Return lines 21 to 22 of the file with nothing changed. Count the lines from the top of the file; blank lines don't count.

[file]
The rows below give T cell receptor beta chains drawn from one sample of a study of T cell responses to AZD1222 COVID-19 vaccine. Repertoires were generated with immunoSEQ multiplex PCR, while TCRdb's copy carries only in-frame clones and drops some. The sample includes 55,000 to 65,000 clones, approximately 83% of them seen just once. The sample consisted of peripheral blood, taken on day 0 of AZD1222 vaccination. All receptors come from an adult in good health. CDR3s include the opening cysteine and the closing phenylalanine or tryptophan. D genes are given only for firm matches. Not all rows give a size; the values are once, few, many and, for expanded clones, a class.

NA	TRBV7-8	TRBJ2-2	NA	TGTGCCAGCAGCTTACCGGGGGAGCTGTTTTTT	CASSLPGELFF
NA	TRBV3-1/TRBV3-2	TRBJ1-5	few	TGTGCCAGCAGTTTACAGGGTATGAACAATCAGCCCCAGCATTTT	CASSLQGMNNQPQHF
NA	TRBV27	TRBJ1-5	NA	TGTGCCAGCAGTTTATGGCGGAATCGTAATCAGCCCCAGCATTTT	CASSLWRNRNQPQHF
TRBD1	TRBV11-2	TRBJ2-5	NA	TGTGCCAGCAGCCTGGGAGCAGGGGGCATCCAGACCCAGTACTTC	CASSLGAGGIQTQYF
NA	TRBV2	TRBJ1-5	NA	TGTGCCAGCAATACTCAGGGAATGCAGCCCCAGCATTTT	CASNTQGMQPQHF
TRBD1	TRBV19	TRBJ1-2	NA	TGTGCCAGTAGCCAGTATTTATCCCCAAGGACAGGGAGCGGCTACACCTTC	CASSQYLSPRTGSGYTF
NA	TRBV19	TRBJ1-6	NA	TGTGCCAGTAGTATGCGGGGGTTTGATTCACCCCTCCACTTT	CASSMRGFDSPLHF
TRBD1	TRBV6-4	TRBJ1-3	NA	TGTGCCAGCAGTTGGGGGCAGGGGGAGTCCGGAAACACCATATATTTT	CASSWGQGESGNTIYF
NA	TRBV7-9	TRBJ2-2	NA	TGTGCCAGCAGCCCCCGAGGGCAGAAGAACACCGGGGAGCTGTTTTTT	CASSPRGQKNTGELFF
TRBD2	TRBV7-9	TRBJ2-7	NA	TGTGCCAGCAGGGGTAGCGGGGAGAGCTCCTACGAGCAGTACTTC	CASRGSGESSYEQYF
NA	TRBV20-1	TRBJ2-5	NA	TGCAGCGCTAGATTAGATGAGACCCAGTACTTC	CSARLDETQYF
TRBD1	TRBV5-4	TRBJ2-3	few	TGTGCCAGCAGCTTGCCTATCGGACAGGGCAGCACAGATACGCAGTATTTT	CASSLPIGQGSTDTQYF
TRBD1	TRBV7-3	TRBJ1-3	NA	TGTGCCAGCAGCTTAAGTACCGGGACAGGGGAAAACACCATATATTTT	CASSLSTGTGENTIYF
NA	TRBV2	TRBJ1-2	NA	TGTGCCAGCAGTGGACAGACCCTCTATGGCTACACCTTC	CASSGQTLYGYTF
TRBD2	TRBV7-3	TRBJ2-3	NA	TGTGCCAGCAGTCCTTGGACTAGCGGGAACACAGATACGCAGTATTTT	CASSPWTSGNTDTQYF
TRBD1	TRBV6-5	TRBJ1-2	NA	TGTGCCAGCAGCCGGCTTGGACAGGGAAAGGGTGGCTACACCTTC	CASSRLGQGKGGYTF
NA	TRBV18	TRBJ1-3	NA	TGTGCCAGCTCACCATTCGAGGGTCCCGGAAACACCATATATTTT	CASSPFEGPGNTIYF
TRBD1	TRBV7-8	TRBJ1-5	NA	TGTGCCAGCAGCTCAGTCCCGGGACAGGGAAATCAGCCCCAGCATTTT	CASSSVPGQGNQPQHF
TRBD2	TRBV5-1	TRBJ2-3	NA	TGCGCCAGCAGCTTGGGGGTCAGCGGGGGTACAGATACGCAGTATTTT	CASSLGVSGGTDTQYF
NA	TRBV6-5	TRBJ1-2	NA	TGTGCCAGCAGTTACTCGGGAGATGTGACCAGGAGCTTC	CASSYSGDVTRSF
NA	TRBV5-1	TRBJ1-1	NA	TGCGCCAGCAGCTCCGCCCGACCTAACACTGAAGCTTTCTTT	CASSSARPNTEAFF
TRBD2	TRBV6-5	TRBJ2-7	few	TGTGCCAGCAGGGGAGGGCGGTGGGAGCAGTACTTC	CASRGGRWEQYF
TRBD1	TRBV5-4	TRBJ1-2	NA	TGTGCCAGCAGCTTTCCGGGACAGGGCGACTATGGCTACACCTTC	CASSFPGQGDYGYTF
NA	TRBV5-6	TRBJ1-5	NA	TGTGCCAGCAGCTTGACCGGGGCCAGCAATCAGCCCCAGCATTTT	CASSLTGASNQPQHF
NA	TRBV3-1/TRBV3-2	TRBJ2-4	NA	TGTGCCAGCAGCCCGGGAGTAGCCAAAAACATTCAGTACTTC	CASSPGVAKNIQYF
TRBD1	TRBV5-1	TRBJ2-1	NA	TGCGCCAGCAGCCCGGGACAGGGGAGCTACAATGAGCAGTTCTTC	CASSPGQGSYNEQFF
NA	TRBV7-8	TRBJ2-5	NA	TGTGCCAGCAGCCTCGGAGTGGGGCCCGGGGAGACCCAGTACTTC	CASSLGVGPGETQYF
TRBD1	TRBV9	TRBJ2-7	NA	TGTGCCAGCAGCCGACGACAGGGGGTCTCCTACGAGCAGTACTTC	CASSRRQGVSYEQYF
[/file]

NA	TRBV6-5	TRBJ1-2	NA	TGTGCCAGCAGTTACTCGGGAGATGTGACCAGGAGCTTC	CASSYSGDVTRSF
NA	TRBV5-1	TRBJ1-1	NA	TGCGCCAGCAGCTCCGCCCGACCTAACACTGAAGCTTTCTTT	CASSSARPNTEAFF